ABSTRACT: To analyze the epidemiological characteristics of coronavirus disease 2019 (COVID-19) in Jiangxi Province, China, from January 21 to April 9, 2020.COVID-19 epidemic information was obtained from the official websites of the Jiangxi Provincial Health Committee, Hubei Provincial Health Committee, and National Health Commission of the People's Republic of China. ArcGIS 10.0 was used to draw a map of the spatial distribution of the cases.On January 21, 2020, the first COVID-19 confirmed case in Jiangxi was reported. By January 27, COVID-19 had spread rapidly to all cities in Jiangxi. The outbreak peaked on February 3, with a daily incidence of 85 cases. The last indigenous case reported on February 27. From January 21 to April 9, a total of 937 confirmed cases of COVID-19 were reported, with a cumulative incidence of 2.02/100,000. Of those, 936 patients (99.89%) were cured, and 1 (0.11%) died due to COVID-19. The COVID-19 epidemic trend in Jiangxi was basically consistent with the national epidemic trend (except Hubei). Throughout the epidemic prevention and control phase, Jiangxi province has taken targeted prevention and control measures based on the severity of the spread of COVID-19.The COVID-19 epidemic in Jiangxi was widespread and developed rapidly. In less than 1 month, the epidemic situation was effectively controlled, and the epidemic situation shifted to a low-level distribution state. All these proved that the COVID-19 prevention and control strategies and measures adopted by Jiangxi Province were right, positive and effective.


Subject(s)
COVID-19/epidemiology , Adaptation, Psychological , COVID-19/prevention & control , China/epidemiology , Communicable Disease Control/organization & administration , Epidemics , Humans , Retrospective Studies , SARS-CoV-2 , Spatio-Temporal Analysis
13.
Lancet ; 398(10313): 1825-1835, 2021 11 13.
Article in English | MEDLINE | ID: covidwho-1492790

ABSTRACT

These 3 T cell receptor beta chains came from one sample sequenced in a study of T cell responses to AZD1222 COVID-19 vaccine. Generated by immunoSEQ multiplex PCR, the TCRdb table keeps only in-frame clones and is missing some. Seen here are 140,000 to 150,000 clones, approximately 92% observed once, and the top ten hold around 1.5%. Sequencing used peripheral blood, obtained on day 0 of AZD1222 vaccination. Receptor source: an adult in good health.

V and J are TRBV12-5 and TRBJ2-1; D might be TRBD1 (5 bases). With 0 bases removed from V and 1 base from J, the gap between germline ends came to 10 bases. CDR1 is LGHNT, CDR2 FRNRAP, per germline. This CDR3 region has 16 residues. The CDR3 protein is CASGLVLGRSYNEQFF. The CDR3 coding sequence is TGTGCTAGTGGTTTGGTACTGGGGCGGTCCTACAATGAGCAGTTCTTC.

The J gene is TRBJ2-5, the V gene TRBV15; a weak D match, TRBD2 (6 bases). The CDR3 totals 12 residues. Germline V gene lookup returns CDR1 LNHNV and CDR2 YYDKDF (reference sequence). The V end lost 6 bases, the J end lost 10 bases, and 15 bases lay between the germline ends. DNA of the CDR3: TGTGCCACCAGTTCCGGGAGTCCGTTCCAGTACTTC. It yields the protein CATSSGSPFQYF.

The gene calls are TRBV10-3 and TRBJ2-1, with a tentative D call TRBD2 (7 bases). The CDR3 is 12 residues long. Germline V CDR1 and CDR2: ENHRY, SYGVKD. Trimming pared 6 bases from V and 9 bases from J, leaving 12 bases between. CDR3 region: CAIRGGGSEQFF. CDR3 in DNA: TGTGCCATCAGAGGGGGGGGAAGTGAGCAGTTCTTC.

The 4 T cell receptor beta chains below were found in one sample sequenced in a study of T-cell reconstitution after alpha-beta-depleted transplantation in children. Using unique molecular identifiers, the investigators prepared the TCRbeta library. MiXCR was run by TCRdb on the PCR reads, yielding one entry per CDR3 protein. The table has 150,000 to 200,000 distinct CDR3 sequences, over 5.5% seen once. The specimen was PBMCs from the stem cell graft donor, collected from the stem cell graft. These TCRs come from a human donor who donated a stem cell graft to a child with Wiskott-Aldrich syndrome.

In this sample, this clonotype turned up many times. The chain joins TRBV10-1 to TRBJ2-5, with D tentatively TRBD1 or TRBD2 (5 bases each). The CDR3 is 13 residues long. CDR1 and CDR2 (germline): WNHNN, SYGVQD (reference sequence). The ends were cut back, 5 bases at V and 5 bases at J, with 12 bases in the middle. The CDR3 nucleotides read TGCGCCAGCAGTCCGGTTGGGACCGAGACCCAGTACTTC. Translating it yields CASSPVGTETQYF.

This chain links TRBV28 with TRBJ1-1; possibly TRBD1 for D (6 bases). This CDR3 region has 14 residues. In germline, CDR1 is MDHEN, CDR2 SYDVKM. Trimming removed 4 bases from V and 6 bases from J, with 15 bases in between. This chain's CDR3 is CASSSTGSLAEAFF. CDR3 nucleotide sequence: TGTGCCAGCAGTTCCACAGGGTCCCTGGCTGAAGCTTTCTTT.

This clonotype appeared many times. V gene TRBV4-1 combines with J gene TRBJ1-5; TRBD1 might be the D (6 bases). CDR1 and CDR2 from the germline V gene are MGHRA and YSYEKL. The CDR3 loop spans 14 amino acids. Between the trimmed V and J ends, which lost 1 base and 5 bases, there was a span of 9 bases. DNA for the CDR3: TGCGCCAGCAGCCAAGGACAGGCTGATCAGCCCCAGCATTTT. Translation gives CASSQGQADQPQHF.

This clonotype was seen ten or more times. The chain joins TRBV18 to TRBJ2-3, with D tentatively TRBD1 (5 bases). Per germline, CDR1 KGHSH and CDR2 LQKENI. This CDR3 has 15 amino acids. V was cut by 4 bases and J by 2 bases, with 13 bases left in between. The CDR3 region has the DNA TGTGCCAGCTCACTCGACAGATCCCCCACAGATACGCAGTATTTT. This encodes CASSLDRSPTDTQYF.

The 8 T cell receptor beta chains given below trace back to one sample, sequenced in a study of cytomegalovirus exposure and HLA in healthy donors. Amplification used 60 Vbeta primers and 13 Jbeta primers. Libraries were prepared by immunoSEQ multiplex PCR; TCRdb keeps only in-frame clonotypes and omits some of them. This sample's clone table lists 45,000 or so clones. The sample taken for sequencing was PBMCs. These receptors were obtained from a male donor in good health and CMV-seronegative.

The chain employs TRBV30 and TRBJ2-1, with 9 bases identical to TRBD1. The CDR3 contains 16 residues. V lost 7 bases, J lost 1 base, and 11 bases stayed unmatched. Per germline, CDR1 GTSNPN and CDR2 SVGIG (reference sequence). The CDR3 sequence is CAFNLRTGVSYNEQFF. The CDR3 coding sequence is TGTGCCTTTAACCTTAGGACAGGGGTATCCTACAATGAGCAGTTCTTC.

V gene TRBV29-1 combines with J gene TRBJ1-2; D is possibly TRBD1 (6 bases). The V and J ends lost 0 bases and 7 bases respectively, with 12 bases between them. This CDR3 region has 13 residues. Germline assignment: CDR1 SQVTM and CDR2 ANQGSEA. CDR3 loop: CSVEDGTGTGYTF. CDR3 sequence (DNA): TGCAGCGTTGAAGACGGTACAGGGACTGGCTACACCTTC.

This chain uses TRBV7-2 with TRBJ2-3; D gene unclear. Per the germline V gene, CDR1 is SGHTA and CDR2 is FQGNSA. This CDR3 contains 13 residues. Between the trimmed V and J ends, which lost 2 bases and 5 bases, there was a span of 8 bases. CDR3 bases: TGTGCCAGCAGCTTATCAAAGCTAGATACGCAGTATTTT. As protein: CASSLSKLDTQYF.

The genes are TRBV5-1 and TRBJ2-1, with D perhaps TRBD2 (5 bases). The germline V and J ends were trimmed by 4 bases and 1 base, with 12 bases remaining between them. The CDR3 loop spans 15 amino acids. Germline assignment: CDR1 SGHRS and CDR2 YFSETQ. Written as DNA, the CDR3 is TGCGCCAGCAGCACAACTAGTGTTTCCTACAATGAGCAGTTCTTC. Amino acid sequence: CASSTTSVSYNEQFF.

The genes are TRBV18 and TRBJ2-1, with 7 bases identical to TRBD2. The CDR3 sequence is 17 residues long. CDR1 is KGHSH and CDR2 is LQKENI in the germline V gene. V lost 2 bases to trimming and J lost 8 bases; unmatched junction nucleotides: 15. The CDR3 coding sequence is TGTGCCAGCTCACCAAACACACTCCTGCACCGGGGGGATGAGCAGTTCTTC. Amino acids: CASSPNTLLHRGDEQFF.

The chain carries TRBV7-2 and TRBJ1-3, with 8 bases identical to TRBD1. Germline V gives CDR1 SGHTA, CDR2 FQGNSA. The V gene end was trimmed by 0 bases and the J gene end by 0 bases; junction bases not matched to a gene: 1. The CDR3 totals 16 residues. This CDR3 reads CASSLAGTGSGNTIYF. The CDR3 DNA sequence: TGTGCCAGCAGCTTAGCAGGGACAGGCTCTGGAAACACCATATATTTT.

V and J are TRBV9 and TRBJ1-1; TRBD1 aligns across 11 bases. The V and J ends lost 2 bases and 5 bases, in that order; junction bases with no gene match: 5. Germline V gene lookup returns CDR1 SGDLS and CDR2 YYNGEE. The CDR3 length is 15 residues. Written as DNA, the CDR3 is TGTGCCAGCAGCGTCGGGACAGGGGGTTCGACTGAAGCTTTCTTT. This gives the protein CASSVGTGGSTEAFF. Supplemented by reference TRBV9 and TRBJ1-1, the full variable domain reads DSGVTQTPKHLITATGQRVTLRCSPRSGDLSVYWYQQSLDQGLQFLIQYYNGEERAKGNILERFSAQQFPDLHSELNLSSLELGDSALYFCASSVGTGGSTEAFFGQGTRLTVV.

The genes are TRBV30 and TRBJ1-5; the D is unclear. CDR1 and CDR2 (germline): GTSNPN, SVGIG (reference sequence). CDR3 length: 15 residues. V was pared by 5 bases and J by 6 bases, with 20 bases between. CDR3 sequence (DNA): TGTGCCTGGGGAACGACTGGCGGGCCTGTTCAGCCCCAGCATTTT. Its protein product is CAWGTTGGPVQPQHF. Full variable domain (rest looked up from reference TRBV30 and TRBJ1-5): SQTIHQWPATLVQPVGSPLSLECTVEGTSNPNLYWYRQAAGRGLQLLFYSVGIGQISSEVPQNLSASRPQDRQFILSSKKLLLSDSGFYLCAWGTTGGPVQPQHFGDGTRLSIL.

BACKGROUND: England's COVID-19 roadmap out of lockdown policy set out the timeline and conditions for the stepwise lifting of non-pharmaceutical interventions (NPIs) as vaccination roll-out continued, with step one starting on March 8, 2021. In this study, we assess the roadmap, the impact of the delta (B.1.617.2) variant of SARS-CoV-2, and potential future epidemic trajectories. METHODS: This mathematical modelling study was done to assess the UK Government's four-step process to easing lockdown restrictions in England, UK. We extended a previously described model of SARS-CoV-2 transmission to incorporate vaccination and multi-strain dynamics to explicitly capture the emergence of the delta variant. We calibrated the model to English surveillance data, including hospital admissions, hospital occupancy, seroprevalence data, and population-level PCR testing data using a Bayesian evidence synthesis framework, then modelled the potential trajectory of the epidemic for a range of different schedules for relaxing NPIs. We estimated the resulting number of daily infections and hospital admissions, and daily and cumulative deaths. Three scenarios spanning a range of optimistic to pessimistic vaccine effectiveness, waning natural immunity, and cross-protection from previous infections were investigated. We also considered three levels of mixing after the lifting of restrictions. FINDINGS: The roadmap policy was successful in offsetting the increased transmission resulting from lifting NPIs starting on March 8, 2021, with increasing population immunity through vaccination. However, because of the emergence of the delta variant, with an estimated transmission advantage of 76% (95% credible interval [95% CrI] 69-83) over alpha, fully lifting NPIs on June 21, 2021, as originally planned might have led to 3900 (95% CrI 1500-5700) peak daily hospital admissions under our central parameter scenario. Delaying until July 19, 2021, reduced peak hospital admissions by three fold to 1400 (95% CrI 700-1700) per day. There was substantial uncertainty in the epidemic trajectory, with particular sensitivity to the transmissibility of delta, level of mixing, and estimates of vaccine effectiveness. INTERPRETATION: Our findings show that the risk of a large wave of COVID-19 hospital admissions resulting from lifting NPIs can be substantially mitigated if the timing of NPI relaxation is carefully balanced against vaccination coverage. However, with the delta variant, it might not be possible to fully lift NPIs without a third wave of hospital admissions and deaths, even if vaccination coverage is high. Variants of concern, their transmissibility, vaccine uptake, and vaccine effectiveness must be carefully monitored as countries relax pandemic control measures. FUNDING: National Institute for Health Research, UK Medical Research Council, Wellcome Trust, and UK Foreign, Commonwealth and Development Office.